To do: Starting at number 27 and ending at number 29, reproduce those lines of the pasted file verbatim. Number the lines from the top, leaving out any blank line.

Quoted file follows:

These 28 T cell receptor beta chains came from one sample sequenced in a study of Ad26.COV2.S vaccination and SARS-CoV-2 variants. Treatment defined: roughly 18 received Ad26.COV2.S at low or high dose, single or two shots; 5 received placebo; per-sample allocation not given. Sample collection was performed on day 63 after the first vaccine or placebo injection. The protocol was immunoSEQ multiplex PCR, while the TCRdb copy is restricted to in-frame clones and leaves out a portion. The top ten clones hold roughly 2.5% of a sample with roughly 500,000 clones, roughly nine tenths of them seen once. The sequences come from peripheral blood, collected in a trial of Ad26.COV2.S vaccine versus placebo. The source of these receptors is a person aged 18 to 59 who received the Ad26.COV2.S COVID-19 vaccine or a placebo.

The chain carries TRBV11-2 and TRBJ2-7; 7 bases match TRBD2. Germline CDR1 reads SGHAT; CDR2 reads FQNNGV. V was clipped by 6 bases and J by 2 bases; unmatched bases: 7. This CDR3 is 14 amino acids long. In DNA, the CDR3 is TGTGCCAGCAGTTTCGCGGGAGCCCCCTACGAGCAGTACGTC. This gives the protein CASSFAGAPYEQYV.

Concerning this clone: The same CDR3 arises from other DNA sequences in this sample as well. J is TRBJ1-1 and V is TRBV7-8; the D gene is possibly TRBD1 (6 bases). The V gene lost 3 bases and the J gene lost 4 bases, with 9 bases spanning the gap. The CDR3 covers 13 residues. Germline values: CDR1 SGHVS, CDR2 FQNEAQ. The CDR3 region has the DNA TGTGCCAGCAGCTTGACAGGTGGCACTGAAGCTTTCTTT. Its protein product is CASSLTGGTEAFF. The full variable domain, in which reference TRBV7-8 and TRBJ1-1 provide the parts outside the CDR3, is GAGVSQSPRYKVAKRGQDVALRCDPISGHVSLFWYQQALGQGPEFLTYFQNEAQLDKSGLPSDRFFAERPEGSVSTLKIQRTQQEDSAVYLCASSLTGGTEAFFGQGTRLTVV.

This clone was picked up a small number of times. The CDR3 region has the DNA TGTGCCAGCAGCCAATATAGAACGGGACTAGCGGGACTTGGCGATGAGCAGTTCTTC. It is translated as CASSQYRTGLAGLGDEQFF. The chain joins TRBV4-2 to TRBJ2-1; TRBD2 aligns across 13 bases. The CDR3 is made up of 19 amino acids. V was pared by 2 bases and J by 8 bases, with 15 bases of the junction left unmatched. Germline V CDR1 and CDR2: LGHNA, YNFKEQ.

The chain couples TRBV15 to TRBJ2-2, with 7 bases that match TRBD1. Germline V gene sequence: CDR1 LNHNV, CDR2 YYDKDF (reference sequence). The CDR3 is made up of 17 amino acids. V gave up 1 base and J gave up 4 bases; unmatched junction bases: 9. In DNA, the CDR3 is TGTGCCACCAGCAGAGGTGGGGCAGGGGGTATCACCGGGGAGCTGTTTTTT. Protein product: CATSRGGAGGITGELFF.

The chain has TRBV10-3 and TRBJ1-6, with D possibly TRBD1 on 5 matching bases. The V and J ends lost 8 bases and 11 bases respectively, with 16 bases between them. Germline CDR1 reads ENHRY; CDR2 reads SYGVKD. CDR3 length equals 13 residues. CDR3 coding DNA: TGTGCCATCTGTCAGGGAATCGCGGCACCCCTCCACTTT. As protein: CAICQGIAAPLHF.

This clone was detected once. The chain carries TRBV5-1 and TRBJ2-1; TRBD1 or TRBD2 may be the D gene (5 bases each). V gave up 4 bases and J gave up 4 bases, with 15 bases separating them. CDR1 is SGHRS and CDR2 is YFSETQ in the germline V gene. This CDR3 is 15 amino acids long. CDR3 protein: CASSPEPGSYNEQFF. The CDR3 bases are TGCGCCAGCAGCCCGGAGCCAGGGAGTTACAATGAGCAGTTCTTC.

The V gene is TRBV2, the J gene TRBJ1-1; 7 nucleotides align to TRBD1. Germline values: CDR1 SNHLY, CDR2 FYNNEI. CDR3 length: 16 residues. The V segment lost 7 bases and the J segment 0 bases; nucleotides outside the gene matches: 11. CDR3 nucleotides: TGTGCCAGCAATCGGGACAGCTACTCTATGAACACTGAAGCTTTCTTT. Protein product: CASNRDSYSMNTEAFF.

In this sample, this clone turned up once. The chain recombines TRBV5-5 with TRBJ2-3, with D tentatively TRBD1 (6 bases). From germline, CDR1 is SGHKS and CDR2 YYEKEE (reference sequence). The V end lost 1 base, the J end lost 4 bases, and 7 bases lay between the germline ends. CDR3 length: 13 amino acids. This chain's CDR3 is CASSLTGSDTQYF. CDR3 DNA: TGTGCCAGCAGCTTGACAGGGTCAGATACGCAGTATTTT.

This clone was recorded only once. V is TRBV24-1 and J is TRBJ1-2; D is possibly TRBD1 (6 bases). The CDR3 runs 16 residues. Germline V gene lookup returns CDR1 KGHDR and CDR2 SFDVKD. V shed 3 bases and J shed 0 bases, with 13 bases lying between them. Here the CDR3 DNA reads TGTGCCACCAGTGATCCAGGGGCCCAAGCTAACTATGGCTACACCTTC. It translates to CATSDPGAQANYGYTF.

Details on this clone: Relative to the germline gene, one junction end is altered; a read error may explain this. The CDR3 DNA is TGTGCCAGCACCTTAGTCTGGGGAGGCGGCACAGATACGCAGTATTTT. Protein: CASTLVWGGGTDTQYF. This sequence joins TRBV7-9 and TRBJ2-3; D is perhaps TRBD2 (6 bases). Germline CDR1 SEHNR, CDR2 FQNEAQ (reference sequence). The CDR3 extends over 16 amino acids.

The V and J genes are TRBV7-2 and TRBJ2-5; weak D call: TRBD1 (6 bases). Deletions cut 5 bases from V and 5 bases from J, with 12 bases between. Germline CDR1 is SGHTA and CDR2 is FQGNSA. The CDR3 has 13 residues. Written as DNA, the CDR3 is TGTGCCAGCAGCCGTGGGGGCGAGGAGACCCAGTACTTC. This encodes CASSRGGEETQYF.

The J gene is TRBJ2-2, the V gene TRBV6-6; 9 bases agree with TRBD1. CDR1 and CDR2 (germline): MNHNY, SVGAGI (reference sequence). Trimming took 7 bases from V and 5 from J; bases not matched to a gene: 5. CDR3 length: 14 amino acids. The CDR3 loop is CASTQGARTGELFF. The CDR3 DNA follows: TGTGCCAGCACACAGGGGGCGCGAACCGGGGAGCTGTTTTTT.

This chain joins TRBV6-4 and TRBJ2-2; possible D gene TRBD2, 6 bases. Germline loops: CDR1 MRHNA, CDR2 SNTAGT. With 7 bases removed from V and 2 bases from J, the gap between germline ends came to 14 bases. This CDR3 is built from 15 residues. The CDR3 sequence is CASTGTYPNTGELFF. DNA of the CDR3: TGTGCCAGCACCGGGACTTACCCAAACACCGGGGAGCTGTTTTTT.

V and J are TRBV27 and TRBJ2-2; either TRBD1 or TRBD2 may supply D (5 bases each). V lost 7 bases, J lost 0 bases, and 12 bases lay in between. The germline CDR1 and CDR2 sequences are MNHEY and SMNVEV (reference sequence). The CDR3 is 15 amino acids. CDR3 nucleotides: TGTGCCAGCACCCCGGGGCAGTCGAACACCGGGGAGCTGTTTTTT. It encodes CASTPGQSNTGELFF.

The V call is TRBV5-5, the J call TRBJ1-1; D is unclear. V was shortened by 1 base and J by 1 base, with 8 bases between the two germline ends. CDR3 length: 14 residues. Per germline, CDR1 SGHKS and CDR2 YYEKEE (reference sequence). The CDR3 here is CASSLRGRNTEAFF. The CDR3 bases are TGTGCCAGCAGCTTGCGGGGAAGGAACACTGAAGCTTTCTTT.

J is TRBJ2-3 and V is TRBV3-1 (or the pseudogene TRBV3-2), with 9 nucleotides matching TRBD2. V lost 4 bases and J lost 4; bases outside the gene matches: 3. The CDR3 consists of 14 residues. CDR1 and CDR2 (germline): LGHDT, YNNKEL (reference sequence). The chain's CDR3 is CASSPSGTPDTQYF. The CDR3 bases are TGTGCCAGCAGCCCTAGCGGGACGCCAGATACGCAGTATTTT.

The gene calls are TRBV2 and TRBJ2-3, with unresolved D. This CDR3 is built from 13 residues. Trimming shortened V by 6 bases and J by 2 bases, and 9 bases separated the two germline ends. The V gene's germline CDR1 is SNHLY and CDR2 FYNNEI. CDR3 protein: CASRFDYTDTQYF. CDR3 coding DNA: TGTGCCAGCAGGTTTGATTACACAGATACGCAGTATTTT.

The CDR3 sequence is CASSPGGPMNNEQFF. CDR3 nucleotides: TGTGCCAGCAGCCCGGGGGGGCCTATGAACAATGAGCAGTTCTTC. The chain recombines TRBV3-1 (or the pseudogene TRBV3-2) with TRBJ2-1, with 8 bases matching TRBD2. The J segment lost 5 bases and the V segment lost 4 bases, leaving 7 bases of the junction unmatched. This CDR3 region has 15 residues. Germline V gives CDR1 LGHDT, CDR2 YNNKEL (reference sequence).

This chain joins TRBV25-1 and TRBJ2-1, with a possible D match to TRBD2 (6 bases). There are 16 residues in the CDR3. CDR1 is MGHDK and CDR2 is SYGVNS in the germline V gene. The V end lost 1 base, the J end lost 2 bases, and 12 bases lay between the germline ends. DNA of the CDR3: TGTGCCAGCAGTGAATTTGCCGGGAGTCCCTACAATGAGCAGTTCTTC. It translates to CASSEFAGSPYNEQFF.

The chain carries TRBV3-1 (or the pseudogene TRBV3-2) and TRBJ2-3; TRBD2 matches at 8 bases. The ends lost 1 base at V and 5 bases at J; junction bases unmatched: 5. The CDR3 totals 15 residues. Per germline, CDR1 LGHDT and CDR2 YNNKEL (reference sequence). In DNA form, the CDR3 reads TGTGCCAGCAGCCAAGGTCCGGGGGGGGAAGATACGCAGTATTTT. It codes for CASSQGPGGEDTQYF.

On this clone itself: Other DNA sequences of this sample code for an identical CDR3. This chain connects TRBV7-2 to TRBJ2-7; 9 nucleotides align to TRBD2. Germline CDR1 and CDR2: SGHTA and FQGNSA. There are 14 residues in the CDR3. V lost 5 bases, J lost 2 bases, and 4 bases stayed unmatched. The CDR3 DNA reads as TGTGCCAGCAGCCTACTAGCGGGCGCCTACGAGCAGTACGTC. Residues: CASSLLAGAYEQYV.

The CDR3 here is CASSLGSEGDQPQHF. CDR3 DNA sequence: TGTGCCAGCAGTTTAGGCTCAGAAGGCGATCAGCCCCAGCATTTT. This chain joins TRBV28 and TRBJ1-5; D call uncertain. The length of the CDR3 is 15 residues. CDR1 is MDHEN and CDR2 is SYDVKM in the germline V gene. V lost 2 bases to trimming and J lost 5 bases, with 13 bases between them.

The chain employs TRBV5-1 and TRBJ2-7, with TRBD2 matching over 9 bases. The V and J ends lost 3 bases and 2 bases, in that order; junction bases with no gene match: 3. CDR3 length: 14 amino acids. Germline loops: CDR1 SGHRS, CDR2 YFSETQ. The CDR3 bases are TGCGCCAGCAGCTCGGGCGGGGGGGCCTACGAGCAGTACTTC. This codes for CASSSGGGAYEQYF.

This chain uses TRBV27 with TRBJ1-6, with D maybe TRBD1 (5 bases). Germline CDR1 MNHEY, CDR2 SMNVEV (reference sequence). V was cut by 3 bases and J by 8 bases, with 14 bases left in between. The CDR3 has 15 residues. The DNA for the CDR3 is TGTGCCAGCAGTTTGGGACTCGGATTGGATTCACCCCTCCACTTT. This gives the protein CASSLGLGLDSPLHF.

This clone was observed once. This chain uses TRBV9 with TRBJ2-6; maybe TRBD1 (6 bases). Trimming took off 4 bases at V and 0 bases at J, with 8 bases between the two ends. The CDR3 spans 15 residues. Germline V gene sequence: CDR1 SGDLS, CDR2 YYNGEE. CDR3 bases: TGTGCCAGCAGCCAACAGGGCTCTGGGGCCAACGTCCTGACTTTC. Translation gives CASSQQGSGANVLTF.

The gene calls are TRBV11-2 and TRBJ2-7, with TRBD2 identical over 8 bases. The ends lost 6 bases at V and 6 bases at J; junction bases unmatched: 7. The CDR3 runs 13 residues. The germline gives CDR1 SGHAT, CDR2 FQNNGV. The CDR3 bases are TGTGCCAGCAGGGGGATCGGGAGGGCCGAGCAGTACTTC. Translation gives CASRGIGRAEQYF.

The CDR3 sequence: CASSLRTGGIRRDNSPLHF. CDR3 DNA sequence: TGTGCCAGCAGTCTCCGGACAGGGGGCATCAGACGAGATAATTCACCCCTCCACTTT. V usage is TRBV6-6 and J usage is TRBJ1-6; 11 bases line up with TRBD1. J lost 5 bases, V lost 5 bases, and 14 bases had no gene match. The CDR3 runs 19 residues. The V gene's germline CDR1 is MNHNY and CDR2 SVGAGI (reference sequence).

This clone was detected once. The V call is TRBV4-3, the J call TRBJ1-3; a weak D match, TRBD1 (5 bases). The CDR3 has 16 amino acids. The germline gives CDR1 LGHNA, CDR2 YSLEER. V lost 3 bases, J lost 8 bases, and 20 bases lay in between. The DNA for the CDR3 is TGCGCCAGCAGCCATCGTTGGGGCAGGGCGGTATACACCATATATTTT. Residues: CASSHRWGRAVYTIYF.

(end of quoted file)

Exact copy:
The gene calls are TRBV11-2 and TRBJ2-7, with TRBD2 identical over 8 bases. The ends lost 6 bases at V and 6 bases at J; junction bases unmatched: 7. The CDR3 runs 13 residues. The germline gives CDR1 SGHAT, CDR2 FQNNGV. The CDR3 bases are TGTGCCAGCAGGGGGATCGGGAGGGCCGAGCAGTACTTC. Translation gives CASRGIGRAEQYF.

The CDR3 sequence: CASSLRTGGIRRDNSPLHF. CDR3 DNA sequence: TGTGCCAGCAGTCTCCGGACAGGGGGCATCAGACGAGATAATTCACCCCTCCACTTT. V usage is TRBV6-6 and J usage is TRBJ1-6; 11 bases line up with TRBD1. J lost 5 bases, V lost 5 bases, and 14 bases had no gene match. The CDR3 runs 19 residues. The V gene's germline CDR1 is MNHNY and CDR2 SVGAGI (reference sequence).

This clone was detected once. The V call is TRBV4-3, the J call TRBJ1-3; a weak D match, TRBD1 (5 bases). The CDR3 has 16 amino acids. The germline gives CDR1 LGHNA, CDR2 YSLEER. V lost 3 bases, J lost 8 bases, and 20 bases lay in between. The DNA for the CDR3 is TGCGCCAGCAGCCATCGTTGGGGCAGGGCGGTATACACCATATATTTT. Residues: CASSHRWGRAVYTIYF.